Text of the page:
Written for AROnline
The SD1 of motoring journalist Keith Adams
My very first memory, earlier even than family events such as holidays and birthdays, is of my father's old SD1 Vanden Plas. A V8 automatic Series 2 in Moonraker metallic, it imprinted itself firmly upon first my young retinas and later my developing mind. I am sure that this car is responsible for my love not only of British Leyland, but of cars in general. Since these memories, maybe from the age of four, I have longed to drive an SD1 V8. And I didn't think my chance would come until I was at an age when I could insure one.
I tried doing so. On the Skelton 'Cars I talked of Buying' list there is an SD1. A Vanden Plas EFi that was being sold locally by a friend. I was close to enquiring before I got an insurance quotation. Suffice it to say I was quoted miserable. So I thought that losing my SD1 virginity would have to wait - that or I'd have to start with a little engined car. However, I'd reckoned without Keith Adams.
Keith is, as I'm sure readers of the site know, a huge British Leyland fan, who has recently had his V8 Series 1 restored in Poland. He's also a generous and big hearted chap, who knew of my reasons for loving SD1s. I was discussing SD1s with him last year, and he commented "Play your cards right, and you can have a go in mine when it comes back." And so it was that on the 17th of April 2010 I found myself behind the wheel of a V8 Rover, about to realise the ambition of some thirteen and a half years.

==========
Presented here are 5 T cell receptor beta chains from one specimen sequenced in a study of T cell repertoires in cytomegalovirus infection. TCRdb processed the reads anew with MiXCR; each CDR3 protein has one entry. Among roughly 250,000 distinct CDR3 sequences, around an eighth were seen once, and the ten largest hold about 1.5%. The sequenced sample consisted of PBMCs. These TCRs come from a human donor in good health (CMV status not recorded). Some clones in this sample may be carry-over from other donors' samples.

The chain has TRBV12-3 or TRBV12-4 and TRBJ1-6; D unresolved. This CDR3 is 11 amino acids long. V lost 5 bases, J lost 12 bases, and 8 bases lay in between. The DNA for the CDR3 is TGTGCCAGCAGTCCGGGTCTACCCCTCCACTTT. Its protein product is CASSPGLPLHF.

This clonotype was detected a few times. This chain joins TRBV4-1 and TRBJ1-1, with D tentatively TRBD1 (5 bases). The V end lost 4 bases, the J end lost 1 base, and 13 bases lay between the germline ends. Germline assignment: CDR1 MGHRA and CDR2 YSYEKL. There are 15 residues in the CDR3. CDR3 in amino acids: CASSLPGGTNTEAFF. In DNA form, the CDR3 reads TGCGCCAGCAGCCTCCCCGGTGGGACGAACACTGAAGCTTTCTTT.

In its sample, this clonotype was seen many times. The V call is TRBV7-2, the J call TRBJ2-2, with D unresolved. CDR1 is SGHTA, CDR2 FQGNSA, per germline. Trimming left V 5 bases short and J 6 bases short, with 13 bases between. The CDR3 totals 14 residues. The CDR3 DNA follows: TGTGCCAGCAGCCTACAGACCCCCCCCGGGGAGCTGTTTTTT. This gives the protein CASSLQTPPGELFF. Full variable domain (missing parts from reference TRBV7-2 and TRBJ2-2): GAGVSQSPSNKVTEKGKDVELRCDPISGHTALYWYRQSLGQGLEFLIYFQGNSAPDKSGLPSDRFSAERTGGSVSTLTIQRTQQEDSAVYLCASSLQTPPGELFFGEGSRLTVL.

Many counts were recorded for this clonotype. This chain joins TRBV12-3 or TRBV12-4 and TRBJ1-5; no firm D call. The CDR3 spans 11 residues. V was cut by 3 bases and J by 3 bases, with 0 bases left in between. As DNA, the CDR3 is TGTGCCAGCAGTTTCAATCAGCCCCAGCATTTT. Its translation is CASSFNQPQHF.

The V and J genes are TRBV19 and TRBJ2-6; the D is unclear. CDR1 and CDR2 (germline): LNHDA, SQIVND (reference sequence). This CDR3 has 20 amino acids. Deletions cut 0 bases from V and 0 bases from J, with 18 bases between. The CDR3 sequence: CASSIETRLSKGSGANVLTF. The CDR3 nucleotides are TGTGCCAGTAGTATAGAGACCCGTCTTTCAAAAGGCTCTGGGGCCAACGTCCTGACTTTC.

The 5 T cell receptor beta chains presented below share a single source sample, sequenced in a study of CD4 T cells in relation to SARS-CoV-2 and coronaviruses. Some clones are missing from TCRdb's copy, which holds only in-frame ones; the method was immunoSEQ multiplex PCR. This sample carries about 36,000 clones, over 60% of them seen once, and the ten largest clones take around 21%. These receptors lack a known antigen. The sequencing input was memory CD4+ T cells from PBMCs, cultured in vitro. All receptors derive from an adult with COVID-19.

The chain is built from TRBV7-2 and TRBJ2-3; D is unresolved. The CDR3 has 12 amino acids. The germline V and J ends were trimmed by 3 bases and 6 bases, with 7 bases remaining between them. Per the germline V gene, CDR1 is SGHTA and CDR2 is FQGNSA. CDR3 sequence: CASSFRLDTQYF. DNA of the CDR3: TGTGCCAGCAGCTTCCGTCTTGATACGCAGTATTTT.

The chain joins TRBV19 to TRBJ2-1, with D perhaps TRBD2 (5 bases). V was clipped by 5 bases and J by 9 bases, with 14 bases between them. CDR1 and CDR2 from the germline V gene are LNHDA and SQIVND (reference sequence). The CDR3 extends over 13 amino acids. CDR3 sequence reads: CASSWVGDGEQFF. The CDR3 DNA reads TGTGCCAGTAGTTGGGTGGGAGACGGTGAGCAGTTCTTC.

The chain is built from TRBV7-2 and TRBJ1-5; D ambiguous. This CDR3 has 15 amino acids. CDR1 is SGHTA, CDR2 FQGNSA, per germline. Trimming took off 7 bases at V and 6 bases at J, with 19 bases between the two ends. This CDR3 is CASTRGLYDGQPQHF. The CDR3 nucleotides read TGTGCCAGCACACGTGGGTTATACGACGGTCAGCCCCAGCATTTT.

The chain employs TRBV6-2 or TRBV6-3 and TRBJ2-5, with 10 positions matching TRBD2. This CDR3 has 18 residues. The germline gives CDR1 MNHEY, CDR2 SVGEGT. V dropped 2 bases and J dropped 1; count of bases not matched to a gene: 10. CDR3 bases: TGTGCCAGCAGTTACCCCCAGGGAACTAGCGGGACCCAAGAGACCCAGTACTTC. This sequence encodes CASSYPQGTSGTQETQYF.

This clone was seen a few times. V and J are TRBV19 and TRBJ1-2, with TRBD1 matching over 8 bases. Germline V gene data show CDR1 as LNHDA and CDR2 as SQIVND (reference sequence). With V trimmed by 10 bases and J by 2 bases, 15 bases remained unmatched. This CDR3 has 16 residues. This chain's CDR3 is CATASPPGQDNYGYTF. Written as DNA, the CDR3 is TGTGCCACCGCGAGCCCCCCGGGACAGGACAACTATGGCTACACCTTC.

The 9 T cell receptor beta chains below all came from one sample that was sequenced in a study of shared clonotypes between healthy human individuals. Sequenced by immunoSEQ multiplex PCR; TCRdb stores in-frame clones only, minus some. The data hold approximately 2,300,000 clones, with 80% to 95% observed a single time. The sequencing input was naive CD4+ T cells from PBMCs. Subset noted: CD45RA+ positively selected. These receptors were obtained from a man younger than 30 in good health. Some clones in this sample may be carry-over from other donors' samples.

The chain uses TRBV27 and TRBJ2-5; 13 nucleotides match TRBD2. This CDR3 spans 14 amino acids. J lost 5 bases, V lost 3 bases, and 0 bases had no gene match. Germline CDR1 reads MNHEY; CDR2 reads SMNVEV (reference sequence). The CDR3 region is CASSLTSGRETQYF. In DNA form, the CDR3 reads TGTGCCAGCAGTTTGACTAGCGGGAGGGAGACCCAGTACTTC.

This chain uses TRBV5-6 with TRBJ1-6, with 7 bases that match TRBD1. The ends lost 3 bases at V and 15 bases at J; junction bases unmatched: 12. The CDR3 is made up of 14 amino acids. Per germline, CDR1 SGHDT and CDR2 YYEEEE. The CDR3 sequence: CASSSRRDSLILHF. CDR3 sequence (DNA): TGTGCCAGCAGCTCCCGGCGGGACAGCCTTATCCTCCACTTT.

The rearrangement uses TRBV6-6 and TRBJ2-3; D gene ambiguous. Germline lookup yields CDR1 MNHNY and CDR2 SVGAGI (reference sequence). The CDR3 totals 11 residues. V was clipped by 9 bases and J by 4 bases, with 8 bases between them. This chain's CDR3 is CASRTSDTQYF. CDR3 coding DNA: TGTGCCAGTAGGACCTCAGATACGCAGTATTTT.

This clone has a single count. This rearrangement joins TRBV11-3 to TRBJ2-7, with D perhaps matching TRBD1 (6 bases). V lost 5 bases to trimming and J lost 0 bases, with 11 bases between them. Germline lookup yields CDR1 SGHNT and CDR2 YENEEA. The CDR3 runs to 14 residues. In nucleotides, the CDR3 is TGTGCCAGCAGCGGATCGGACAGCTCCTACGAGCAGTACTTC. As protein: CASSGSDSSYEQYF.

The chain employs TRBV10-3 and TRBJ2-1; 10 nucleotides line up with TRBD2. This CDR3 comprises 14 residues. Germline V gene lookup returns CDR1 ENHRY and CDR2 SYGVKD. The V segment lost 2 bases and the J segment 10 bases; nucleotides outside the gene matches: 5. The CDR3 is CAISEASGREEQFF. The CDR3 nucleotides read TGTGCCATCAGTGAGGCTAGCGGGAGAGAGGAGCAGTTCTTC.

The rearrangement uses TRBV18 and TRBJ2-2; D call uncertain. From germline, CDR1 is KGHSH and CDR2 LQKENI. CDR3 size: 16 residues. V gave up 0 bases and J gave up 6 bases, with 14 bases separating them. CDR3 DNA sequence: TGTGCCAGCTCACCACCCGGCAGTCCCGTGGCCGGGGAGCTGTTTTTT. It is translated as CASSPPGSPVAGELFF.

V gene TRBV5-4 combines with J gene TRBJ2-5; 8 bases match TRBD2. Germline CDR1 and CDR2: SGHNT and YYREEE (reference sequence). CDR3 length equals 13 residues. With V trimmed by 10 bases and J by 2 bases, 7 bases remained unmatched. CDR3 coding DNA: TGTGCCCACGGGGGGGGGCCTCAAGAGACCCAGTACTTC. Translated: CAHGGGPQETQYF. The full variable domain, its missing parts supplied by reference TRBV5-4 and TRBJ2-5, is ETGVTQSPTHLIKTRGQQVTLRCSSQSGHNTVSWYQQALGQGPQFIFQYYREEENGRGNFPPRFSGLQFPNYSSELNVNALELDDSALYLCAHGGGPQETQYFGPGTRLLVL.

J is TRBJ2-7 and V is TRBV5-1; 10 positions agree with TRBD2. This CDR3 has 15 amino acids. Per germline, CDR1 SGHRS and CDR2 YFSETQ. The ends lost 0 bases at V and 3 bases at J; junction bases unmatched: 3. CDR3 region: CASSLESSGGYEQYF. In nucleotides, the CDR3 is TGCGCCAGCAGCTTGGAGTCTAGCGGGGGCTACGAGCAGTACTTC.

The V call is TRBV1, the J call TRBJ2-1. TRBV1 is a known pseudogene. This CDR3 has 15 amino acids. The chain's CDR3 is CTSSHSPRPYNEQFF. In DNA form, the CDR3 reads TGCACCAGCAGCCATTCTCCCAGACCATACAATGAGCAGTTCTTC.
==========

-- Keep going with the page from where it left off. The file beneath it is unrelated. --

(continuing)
The first thing to strike me as I entered was that it's a wide car. A very wide car. My mother had commented that upon passing her test and getting straight into an SD1 2300, it felt like an airliner - such was the feeling of width in the cabin. I mocked her when she first told me, but she wasn't far off the mark - the handbrake was a fair way over to my left, as was the gearstick. I turned the key, and felt a slight shiver down my spine as the big Buick V8 burbled into life. In gear, and off we went.
So what's it like? I'd append 'on the road' but I was in a field. Well, first impressions were favourable. Looking down the creased and sculptured bonnet, which I had long admired from all angles but this, I felt that the SD1 disproved the old adage that one should never meet one's heroes - very much my kind of car. Big, quite lazy, yet with the feeling that had I put my foot down it would have gone like a scalded cat. The steering was assisted to the point of feeling easy, yet retaining plenty of feel - and I also relished my first go with a quartic wheel. There was only really one fly in the ointment - Keith mentioned that there was a screeching fan bearing, which seemed at it's worst when letting in the clutch. Having not driven a manual any great distance since passing my driving test (I'm a convert to the lazy life), there was the constant nagging question in the back of my head - was the noise my lack of competence or the bearing?
Pulling back up beside Keith, I switched off the rumbling V8, and emerged from the Pendelican powerhouse a far happier man. As I shook his hand, I thanked him for helping me realise an almost lifelong dream. Would I have one? As a hobby car, of course I would. Like a shot. But as a daily, I don't think I could. I'd forever be hoping that tomorrow wasn't to be the day that the V8 rumble became somehow ordinary, or the day upon which I stopped feeling childishly thrilled at the thought I had my own SD1. Given the fond memories I associate with them, I'd rather the magic remained.
But don't let that stop you.